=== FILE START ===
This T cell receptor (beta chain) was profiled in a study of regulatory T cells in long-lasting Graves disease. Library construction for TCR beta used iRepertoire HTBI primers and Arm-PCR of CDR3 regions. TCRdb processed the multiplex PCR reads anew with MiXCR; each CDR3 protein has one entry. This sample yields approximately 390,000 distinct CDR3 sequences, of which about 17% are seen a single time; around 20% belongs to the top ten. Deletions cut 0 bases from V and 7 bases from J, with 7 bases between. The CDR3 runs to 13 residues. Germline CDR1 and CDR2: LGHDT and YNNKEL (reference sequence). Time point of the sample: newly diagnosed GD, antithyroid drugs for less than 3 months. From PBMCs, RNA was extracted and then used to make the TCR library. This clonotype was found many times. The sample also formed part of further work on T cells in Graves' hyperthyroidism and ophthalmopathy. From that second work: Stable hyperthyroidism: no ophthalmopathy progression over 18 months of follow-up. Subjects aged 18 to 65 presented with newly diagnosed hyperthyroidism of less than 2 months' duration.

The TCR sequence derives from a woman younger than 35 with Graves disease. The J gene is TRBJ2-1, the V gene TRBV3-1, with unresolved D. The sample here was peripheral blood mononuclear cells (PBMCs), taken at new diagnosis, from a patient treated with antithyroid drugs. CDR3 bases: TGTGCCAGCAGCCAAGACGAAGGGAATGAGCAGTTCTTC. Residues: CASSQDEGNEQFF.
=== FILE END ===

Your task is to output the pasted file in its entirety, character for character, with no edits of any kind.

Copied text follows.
This T cell receptor (beta chain) was profiled in a study of regulatory T cells in long-lasting Graves disease. Library construction for TCR beta used iRepertoire HTBI primers and Arm-PCR of CDR3 regions. TCRdb processed the multiplex PCR reads anew with MiXCR; each CDR3 protein has one entry. This sample yields approximately 390,000 distinct CDR3 sequences, of which about 17% are seen a single time; around 20% belongs to the top ten. Deletions cut 0 bases from V and 7 bases from J, with 7 bases between. The CDR3 runs to 13 residues. Germline CDR1 and CDR2: LGHDT and YNNKEL (reference sequence). Time point of the sample: newly diagnosed GD, antithyroid drugs for less than 3 months. From PBMCs, RNA was extracted and then used to make the TCR library. This clonotype was found many times. The sample also formed part of further work on T cells in Graves' hyperthyroidism and ophthalmopathy. From that second work: Stable hyperthyroidism: no ophthalmopathy progression over 18 months of follow-up. Subjects aged 18 to 65 presented with newly diagnosed hyperthyroidism of less than 2 months' duration.

The TCR sequence derives from a woman younger than 35 with Graves disease. The J gene is TRBJ2-1, the V gene TRBV3-1, with unresolved D. The sample here was peripheral blood mononuclear cells (PBMCs), taken at new diagnosis, from a patient treated with antithyroid drugs. CDR3 bases: TGTGCCAGCAGCCAAGACGAAGGGAATGAGCAGTTCTTC. Residues: CASSQDEGNEQFF.